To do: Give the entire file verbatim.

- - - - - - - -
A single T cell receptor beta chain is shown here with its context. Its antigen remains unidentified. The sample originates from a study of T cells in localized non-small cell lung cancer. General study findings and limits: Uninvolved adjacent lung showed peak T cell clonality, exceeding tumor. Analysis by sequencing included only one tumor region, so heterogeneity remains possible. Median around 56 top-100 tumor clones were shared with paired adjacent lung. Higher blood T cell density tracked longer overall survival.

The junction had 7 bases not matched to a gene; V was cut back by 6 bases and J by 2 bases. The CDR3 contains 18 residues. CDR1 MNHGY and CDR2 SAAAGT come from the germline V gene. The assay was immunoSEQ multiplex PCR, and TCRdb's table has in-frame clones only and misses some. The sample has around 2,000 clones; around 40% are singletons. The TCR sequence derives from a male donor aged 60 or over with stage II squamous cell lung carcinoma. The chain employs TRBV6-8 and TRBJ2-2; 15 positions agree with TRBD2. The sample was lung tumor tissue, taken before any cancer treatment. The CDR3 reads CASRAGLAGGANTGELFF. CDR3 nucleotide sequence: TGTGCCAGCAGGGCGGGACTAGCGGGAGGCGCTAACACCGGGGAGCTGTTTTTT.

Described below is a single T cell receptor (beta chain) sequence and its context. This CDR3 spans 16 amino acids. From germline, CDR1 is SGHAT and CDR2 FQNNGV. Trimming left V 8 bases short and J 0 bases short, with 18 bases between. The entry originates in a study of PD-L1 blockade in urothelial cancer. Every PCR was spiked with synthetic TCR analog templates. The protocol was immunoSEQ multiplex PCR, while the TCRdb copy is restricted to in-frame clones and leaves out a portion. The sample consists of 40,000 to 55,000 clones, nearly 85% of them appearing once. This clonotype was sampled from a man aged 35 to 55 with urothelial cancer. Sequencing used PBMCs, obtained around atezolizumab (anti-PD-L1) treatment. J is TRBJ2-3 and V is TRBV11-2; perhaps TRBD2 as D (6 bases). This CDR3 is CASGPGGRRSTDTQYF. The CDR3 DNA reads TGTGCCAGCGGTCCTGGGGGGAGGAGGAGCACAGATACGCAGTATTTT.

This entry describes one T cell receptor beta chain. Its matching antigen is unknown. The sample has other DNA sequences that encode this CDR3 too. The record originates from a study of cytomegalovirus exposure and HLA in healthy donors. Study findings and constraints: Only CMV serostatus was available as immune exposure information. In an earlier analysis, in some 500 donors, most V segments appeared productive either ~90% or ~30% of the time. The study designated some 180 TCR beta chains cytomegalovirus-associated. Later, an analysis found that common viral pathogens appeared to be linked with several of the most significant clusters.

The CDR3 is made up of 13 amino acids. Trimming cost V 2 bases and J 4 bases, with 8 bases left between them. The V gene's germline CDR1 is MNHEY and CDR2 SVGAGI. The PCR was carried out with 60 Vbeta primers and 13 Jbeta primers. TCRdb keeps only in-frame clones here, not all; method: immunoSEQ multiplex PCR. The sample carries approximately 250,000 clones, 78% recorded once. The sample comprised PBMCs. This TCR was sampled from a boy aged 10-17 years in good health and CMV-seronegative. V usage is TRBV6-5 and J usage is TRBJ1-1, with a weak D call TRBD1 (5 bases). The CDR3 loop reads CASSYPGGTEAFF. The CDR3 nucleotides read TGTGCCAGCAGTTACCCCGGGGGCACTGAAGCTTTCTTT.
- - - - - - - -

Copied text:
A single T cell receptor beta chain is shown here with its context. Its antigen remains unidentified. The sample originates from a study of T cells in localized non-small cell lung cancer. General study findings and limits: Uninvolved adjacent lung showed peak T cell clonality, exceeding tumor. Analysis by sequencing included only one tumor region, so heterogeneity remains possible. Median around 56 top-100 tumor clones were shared with paired adjacent lung. Higher blood T cell density tracked longer overall survival.

The junction had 7 bases not matched to a gene; V was cut back by 6 bases and J by 2 bases. The CDR3 contains 18 residues. CDR1 MNHGY and CDR2 SAAAGT come from the germline V gene. The assay was immunoSEQ multiplex PCR, and TCRdb's table has in-frame clones only and misses some. The sample has around 2,000 clones; around 40% are singletons. The TCR sequence derives from a male donor aged 60 or over with stage II squamous cell lung carcinoma. The chain employs TRBV6-8 and TRBJ2-2; 15 positions agree with TRBD2. The sample was lung tumor tissue, taken before any cancer treatment. The CDR3 reads CASRAGLAGGANTGELFF. CDR3 nucleotide sequence: TGTGCCAGCAGGGCGGGACTAGCGGGAGGCGCTAACACCGGGGAGCTGTTTTTT.

Described below is a single T cell receptor (beta chain) sequence and its context. This CDR3 spans 16 amino acids. From germline, CDR1 is SGHAT and CDR2 FQNNGV. Trimming left V 8 bases short and J 0 bases short, with 18 bases between. The entry originates in a study of PD-L1 blockade in urothelial cancer. Every PCR was spiked with synthetic TCR analog templates. The protocol was immunoSEQ multiplex PCR, while the TCRdb copy is restricted to in-frame clones and leaves out a portion. The sample consists of 40,000 to 55,000 clones, nearly 85% of them appearing once. This clonotype was sampled from a man aged 35 to 55 with urothelial cancer. Sequencing used PBMCs, obtained around atezolizumab (anti-PD-L1) treatment. J is TRBJ2-3 and V is TRBV11-2; perhaps TRBD2 as D (6 bases). This CDR3 is CASGPGGRRSTDTQYF. The CDR3 DNA reads TGTGCCAGCGGTCCTGGGGGGAGGAGGAGCACAGATACGCAGTATTTT.

This entry describes one T cell receptor beta chain. Its matching antigen is unknown. The sample has other DNA sequences that encode this CDR3 too. The record originates from a study of cytomegalovirus exposure and HLA in healthy donors. Study findings and constraints: Only CMV serostatus was available as immune exposure information. In an earlier analysis, in some 500 donors, most V segments appeared productive either ~90% or ~30% of the time. The study designated some 180 TCR beta chains cytomegalovirus-associated. Later, an analysis found that common viral pathogens appeared to be linked with several of the most significant clusters.

The CDR3 is made up of 13 amino acids. Trimming cost V 2 bases and J 4 bases, with 8 bases left between them. The V gene's germline CDR1 is MNHEY and CDR2 SVGAGI. The PCR was carried out with 60 Vbeta primers and 13 Jbeta primers. TCRdb keeps only in-frame clones here, not all; method: immunoSEQ multiplex PCR. The sample carries approximately 250,000 clones, 78% recorded once. The sample comprised PBMCs. This TCR was sampled from a boy aged 10-17 years in good health and CMV-seronegative. V usage is TRBV6-5 and J usage is TRBJ1-1, with a weak D call TRBD1 (5 bases). The CDR3 loop reads CASSYPGGTEAFF. The CDR3 nucleotides read TGTGCCAGCAGTTACCCCGGGGGCACTGAAGCTTTCTTT.